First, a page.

What are the environmental justice costs associated with the project?
While there is a belief that Orange County is flush with cash, not everyone can afford to pay more for water, nor should they, when less expensive alternatives that won’t exacerbate the climate crisis are available. Low income and communities of color would be among those experiencing rate increases, and the waters they fish for protein would be put at risk.
According to the most recent CalEnviroScreen, adjacent communities to Huntington Beach, are vulnerable to environmental injustices because they are most affected by many sources of pollution, and where people are often especially vulnerable to pollution’s effects. They would not only be affected by increased water rates, but also from emissions blowing east from the Huntington Beach Energy Project, formerly known as the AES Huntington Beach Plant, a fracked gas-powered plant adjacent to where Poseidon intends to build.
Killing marine life over the next 50 years via this boondoggle could mean far fewer fish for those who fish for sustenance, especially within low income and communities of color. They are some of the people who have cut water use and maximized efficiency, unable to just “conserve more water.” There is little that many of those who are experiencing environmental racism and societal injustices can add in terms of conservation, except to use less than what they really need to survive.
When the UCLA Luskin School of Innovation evaluated the environmental justice impacts of the Poseidon project, they concluded that:
“Poseidon agreement will likely make drinking water for disadvantaged households in Orange County moderately to severely less affordable. It would yield no offsetting HRW (Human Right to Water) benefits as compared to the continued pursuit of alternative local water supplies and demand management options which have historically proven to be more efficient and affordable.”
Will the Huntington Beach desalination plant water production be for human consumption?
While it is likely that it will be produced for human consumption, unblended desalination water is not optimal for human consumption. Desalinated water is high in boron which affects the male reproductive system in addition to having risk of heart disease. Desalted water also cannot be used for irrigation, as it can kill the crops where it is applied.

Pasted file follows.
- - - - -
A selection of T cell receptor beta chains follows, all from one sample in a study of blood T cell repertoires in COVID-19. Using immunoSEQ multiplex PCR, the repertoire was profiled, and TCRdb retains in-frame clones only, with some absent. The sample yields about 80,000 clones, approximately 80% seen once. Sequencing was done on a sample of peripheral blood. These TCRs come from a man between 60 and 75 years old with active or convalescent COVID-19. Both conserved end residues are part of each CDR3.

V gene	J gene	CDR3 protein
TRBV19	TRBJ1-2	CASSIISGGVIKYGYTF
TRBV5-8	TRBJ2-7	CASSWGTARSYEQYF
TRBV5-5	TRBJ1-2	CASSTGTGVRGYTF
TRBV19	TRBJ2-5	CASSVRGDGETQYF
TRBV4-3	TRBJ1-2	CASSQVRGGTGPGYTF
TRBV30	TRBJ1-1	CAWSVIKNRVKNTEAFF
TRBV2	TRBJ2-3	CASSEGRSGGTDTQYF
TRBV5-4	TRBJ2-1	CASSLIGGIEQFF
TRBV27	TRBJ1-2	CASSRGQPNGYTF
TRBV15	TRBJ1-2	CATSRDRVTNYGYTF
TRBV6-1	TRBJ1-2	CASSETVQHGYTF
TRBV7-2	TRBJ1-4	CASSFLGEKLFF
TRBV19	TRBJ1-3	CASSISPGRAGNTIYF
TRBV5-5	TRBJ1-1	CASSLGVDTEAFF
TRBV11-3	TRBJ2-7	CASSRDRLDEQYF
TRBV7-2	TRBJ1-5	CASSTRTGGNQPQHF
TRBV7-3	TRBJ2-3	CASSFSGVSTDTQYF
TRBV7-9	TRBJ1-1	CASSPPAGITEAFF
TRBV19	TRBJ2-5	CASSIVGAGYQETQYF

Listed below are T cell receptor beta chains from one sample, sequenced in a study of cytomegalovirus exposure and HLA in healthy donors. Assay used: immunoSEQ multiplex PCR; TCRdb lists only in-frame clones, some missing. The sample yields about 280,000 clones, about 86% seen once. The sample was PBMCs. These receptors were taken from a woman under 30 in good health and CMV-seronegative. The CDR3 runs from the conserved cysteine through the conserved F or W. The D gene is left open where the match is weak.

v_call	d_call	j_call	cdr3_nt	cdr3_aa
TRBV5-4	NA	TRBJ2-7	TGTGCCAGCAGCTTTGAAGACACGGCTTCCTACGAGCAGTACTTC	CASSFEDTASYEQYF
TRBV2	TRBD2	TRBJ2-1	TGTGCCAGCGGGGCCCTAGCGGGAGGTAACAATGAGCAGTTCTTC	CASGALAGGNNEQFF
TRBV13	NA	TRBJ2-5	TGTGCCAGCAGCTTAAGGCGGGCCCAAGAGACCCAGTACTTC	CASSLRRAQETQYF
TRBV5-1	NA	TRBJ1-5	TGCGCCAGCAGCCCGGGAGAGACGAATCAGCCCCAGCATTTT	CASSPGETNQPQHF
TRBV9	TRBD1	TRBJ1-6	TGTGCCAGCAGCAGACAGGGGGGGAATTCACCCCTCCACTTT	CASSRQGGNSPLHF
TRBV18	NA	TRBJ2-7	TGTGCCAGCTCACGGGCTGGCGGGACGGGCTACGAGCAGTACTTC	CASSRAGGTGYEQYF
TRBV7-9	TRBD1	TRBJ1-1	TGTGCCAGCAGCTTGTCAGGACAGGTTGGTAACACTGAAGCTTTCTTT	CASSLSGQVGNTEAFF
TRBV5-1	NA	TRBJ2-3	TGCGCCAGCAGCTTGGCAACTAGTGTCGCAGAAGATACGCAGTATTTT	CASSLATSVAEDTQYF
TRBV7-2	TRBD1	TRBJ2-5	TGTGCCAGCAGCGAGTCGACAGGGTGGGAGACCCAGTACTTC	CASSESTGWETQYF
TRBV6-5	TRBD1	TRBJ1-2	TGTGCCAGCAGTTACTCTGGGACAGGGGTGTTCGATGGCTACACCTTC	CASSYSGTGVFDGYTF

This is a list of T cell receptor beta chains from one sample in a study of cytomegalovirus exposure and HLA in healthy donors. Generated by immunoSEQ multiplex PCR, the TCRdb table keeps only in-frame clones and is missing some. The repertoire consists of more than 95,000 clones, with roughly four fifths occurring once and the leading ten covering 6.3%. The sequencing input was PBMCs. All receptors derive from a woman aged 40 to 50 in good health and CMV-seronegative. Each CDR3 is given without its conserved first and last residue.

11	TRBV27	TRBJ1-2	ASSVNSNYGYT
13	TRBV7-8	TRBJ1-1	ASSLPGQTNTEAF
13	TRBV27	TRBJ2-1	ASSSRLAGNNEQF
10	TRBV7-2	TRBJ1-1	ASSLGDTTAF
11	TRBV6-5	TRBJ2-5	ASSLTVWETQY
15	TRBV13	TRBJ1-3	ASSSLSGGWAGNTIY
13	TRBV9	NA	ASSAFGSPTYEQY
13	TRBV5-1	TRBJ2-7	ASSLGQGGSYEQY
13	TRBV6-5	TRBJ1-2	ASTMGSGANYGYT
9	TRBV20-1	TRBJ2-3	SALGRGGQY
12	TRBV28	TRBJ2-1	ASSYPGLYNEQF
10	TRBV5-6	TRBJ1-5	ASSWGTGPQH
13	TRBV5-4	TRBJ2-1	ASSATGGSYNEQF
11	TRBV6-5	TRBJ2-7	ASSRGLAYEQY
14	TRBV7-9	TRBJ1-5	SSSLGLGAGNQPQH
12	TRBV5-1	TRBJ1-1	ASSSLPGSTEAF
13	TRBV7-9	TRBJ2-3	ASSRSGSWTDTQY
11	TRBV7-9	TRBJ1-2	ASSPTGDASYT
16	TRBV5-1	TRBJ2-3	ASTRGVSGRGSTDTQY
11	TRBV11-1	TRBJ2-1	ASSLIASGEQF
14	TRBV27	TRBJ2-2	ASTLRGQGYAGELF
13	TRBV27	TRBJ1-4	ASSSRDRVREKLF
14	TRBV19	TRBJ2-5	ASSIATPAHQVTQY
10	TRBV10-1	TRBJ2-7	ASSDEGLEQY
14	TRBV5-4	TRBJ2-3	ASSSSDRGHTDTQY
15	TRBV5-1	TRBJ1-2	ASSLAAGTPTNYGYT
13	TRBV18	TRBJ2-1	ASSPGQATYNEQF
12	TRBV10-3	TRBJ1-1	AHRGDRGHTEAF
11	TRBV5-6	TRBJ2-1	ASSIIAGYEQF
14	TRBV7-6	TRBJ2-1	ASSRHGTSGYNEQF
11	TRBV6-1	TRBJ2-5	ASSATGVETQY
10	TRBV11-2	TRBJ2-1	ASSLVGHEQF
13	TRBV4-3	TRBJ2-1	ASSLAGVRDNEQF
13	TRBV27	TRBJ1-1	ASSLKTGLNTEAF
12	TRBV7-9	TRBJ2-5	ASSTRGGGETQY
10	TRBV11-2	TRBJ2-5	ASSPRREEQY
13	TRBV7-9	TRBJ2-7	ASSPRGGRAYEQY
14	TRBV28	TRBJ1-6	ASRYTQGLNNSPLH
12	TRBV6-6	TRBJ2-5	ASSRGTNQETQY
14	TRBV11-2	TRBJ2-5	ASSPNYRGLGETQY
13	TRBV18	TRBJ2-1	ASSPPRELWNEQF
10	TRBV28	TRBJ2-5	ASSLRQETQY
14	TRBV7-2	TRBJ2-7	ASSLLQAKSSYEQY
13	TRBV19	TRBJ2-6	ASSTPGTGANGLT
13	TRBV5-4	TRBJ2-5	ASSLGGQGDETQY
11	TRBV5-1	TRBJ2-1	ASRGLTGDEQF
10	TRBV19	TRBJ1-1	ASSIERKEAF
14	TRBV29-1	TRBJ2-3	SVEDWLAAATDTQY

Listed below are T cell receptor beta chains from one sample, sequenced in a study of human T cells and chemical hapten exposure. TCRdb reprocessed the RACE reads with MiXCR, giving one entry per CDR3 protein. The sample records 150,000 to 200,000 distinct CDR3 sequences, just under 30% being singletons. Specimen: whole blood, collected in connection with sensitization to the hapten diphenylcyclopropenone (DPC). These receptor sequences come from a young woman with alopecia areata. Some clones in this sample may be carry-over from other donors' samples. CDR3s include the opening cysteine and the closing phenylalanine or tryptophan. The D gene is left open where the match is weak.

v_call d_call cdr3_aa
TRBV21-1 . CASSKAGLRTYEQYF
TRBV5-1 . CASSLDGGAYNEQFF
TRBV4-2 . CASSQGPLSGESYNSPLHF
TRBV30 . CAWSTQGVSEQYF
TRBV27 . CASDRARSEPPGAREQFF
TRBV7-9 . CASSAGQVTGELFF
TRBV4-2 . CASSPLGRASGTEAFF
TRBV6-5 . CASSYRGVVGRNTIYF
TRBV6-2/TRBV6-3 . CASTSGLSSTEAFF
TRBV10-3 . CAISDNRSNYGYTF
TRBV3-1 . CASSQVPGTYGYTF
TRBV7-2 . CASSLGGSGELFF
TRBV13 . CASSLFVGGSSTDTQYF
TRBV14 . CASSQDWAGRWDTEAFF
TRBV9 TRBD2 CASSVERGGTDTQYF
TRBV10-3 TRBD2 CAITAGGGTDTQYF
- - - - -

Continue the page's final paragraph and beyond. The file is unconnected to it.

How likely is it that the desalination plant will be constructed, and what hurdles remain?
For 21 years, Poseidon has made every effort to push the permit process through. In April 2021, Brookfield-Poseidon received one of its permits from the Santa Ana Regional Water Board. That permit has been challenged by a lawsuit filed in September 2021 by the California Coastkeeper Alliance and the Orange County Coastkeeper on the grounds that it violates the statewide Ocean Desalination Policy, among other laws.
Before the plant can move forward, the California Coastal Commission must approve the project’s Coastal Development Permit during a hearing to be held as soon as February 2022. Commissioners must decide whether to grant a permit to the plant despite its location in a hazard zone threatened by sea-level rise, earthquakes, tsunamis, and aging offshore oil infrastructure that was responsible for the recent October 2021 Huntington Beach offshore spill; the environmental damage the project would cause; and the harm it would do to low-income ratepayers. After that the Orange County Water District (OCWD) would have to agree to buy Poseidon’s high-priced water. Poseidon currently has no purchase agreement with any water agency to buy their water.